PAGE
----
Tusayan entrance

In this file photo, drivers round the highway curve heading into Tusayan. In 2017, the town's voters voted down a measure that would have increased maximum building heights to 65 feet. 

An Italian developer and the town of Tusayan filed a new draft proposal to the U.S. Forest Service last week in the hopes of building a road and utility lines to two vacant properties just south of the Grand Canyon, in a renewed effort to build resorts, cultural centers and hundreds of homes.

The proposal asks to set a corridor that improves forest service roads, creates bike paths and installs utility lines for water, electricity and internet providing access to undeveloped land known as the 160-acre Kotzin parcel and the 194-acre TenX parcel. The proposal lists the corridor’s intent to connect the Kotzin and TenX parcel to Tusayan’s wastewater treatment plant.

The proposal cites the original Tusayan plan that informed past requests, and is very similar to their past easement request. The Kaibab National Forest rejected the last proposal in 2016 because of stress on the Grand Canyon National Park infrastructure after more than 200,000 people submitted comments. The majority of the comments opposed the plan. Critics questioned where the water for the residents and commercial properties would come from, saying the size of the properties would pull too much from the Grand Canyon.

Stilo and Tusayan write in their proposal that their pitch to the Forest Service has changed based on that feedback by offering a solution to solve the problems with their water use and size of the development. The proposal suggests bringing in 20 6,000-gallon trucks to transport 275,000 gallons of water per day for their commercial properties, but they would continue to pump groundwater from the city’s three groundwater wells for residential areas.

Additionally, Stilo and the Town’s proposal suggests they would be open to building their parcels 33% less dense than what Tusayan’s zoning code allows.

“Stilo has always envisioned something that makes sense for the area,” Jacobs said. “We understand it’s a very sensitive part of the world.”

The town of Tusayan has signed onto the project, citing the 6 million visitors to the park last year as a reason for a need for expansion. Plans also include allowing a cultural center for tourists to learn about Native American communities, offering shuttle services to reduce lines into the park and stimulating the Tusayan economy lodges to house those people looking for a place to stay, according to Brady Harris, vice mayor for the town of Tusayan. Tusayan, a town of almost 600 just south of the park, moved to incorporate as a city in 2010.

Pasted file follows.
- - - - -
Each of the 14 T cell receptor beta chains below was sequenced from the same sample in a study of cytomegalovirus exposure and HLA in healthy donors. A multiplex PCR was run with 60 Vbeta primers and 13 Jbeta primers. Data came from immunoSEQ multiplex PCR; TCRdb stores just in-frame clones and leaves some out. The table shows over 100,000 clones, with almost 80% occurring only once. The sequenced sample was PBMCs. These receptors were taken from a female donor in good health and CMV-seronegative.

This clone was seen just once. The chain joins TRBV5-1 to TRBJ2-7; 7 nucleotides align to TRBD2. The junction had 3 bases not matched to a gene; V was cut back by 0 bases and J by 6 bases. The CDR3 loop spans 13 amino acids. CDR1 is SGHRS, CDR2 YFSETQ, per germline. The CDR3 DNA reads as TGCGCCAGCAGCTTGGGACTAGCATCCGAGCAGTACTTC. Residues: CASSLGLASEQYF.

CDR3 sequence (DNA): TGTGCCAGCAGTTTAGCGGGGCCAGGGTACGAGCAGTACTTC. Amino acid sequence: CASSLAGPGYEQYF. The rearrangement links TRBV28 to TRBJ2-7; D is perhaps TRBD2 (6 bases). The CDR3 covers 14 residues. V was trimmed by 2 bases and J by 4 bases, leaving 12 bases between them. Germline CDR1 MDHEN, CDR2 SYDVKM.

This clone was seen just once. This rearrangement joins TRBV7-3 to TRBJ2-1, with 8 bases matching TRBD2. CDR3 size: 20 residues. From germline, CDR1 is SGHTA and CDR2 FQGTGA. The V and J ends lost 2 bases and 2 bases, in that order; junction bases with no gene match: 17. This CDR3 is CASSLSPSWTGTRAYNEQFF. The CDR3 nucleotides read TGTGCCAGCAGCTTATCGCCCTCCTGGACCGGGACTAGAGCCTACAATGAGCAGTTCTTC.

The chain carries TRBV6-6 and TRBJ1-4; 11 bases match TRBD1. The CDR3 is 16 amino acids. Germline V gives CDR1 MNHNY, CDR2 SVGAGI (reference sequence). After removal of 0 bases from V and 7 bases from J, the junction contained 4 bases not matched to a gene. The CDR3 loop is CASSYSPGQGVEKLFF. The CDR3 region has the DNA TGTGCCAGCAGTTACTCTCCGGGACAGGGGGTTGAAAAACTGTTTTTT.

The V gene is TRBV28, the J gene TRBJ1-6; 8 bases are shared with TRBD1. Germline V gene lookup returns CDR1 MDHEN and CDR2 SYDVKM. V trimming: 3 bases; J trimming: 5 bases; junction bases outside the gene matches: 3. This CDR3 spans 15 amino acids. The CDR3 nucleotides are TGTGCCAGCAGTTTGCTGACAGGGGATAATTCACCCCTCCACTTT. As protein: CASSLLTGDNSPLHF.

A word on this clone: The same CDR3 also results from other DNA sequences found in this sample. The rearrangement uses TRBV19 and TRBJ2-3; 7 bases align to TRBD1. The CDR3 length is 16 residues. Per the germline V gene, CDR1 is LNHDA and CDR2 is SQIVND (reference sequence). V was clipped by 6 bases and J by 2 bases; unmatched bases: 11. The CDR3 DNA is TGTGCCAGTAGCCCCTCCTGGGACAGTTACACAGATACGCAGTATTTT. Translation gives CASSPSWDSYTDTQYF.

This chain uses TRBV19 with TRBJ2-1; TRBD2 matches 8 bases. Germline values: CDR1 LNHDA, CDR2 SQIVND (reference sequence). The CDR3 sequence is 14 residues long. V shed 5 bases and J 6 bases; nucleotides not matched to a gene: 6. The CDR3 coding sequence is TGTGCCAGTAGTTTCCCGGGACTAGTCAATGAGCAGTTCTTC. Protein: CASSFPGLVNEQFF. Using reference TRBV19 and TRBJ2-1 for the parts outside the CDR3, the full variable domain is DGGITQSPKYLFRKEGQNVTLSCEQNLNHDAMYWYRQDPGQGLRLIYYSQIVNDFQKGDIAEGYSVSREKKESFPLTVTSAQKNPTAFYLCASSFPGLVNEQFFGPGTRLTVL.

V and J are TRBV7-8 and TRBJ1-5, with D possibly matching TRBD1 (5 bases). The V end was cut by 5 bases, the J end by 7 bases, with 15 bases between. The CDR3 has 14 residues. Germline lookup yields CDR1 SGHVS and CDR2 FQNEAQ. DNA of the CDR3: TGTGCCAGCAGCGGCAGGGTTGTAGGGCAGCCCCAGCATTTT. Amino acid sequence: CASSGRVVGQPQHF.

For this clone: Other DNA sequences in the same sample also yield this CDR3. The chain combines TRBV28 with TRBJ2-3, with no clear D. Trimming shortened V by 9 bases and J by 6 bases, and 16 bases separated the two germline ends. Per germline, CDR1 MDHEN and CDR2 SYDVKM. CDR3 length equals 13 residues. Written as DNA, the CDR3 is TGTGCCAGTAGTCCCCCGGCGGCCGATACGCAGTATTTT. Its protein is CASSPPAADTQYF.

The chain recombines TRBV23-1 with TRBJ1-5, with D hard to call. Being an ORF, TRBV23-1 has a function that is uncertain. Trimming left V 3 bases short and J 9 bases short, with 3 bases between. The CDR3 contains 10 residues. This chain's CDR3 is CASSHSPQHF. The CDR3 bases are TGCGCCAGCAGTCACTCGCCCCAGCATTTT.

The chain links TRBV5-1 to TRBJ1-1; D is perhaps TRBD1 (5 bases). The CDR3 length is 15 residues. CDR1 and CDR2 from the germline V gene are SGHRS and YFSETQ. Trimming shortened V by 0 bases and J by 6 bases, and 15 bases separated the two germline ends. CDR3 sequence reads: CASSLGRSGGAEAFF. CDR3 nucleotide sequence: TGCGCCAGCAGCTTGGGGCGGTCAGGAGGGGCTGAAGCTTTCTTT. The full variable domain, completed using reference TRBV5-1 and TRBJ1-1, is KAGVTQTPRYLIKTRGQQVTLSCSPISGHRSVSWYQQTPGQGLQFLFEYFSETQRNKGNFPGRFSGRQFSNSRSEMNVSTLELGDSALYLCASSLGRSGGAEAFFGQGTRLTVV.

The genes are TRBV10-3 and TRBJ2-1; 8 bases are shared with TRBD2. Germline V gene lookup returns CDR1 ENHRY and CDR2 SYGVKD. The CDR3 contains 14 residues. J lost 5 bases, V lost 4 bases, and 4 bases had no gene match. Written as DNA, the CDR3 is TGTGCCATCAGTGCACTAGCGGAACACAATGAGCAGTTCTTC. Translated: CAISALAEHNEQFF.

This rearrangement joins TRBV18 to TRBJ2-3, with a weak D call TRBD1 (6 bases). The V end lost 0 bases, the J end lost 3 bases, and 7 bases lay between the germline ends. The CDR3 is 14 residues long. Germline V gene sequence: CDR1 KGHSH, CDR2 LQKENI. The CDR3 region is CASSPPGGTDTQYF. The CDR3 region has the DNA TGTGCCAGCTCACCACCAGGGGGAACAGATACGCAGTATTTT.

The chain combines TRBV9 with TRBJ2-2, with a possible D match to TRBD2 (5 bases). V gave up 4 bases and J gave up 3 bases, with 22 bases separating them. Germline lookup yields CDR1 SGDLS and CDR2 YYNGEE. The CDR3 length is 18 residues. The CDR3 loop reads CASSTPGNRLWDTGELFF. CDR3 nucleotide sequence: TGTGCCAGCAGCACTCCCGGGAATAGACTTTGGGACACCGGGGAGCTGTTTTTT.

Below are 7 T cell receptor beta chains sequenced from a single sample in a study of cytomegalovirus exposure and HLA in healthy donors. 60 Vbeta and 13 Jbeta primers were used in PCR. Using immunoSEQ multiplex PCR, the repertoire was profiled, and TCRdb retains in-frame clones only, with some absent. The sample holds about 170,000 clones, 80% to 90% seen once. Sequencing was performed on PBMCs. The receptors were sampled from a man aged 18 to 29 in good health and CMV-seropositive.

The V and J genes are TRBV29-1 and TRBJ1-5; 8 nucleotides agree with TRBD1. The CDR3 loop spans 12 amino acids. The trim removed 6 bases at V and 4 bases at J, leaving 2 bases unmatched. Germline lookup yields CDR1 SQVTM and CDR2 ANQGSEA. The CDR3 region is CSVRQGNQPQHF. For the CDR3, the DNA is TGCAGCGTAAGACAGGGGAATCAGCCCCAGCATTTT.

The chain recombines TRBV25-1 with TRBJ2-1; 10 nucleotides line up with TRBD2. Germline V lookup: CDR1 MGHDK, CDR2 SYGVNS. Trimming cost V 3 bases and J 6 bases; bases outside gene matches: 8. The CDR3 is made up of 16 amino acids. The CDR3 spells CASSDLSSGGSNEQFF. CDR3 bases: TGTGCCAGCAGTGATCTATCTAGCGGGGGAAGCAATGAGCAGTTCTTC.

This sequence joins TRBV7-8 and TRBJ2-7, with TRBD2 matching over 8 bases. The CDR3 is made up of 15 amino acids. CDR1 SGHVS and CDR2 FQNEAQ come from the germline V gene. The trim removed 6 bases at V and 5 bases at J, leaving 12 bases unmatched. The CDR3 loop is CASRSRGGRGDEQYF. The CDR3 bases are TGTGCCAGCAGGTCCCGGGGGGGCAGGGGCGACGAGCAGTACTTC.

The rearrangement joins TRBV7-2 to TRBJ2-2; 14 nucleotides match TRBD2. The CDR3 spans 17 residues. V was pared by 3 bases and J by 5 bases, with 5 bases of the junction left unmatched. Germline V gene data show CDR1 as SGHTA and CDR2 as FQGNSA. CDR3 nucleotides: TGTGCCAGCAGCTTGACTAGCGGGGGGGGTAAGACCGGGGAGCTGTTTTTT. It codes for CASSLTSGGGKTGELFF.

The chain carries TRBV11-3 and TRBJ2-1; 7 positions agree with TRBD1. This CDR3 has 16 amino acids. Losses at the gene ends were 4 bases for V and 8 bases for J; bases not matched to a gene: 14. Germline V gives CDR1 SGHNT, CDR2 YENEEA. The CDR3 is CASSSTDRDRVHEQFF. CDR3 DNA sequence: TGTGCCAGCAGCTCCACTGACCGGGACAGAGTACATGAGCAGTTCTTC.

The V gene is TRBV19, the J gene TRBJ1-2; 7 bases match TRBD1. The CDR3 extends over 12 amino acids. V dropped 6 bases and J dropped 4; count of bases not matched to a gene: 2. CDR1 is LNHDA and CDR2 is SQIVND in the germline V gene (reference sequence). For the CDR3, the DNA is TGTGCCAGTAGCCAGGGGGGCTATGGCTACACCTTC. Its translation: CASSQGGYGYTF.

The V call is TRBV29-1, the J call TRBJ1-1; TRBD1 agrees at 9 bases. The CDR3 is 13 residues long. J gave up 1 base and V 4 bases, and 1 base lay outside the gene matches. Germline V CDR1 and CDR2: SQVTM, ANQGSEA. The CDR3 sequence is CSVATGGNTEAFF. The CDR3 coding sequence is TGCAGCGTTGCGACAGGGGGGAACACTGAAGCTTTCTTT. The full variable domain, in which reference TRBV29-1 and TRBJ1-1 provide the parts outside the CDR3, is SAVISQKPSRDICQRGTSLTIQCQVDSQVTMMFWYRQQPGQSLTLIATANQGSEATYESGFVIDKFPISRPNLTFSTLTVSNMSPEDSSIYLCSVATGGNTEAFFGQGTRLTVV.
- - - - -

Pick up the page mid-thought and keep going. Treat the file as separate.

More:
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“It takes an hour and a half, two hours to get through the town and through the airport. We’re hoping to relieve some of that stress," Harris said.

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Robin Silver, co-founder of the Center for Biological Diversity, doesn’t believe the proposed solutions are clear enough or go far enough to warrant approval, especially in light of the park’s ongoing water need. He sees the strain on water resources as a harm to the park, thereby harming the rest of Arizona.

“This is just another attempt to develop the same project that they’ve been trying to develop now for decades,” Silver told the Arizona Daily Sun. “Same project, same damage to the park, just some minor changes and trying to have people think that there’s a difference; there’s none.”

Kaibab officials are reviewing the draft proposal to decide whether it will merit a deeper environmental review within the Tusayan Ranger District. If the proposal is accepted, the public would be allowed to comment on the project when reviewed under the National Environmental Policy Act guidelines.

Jacqueline Banks, a spokesperson with the Kaibab National Forest, said the Forest Service often gets proposals for special-use authorizations for things like as weddings or developments, but said all proposals must be consistent with laws, regulations, orders and policies of the land.

“The most important thing is we spend whatever time is necessary to ensure a thorough review for consistency with those screening criteria,” Banks said.

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Scott Buffon can be reached at sbuffon@azdailysun.com, on Twitter @scottbuffon or by phone at (928) 556-2250.


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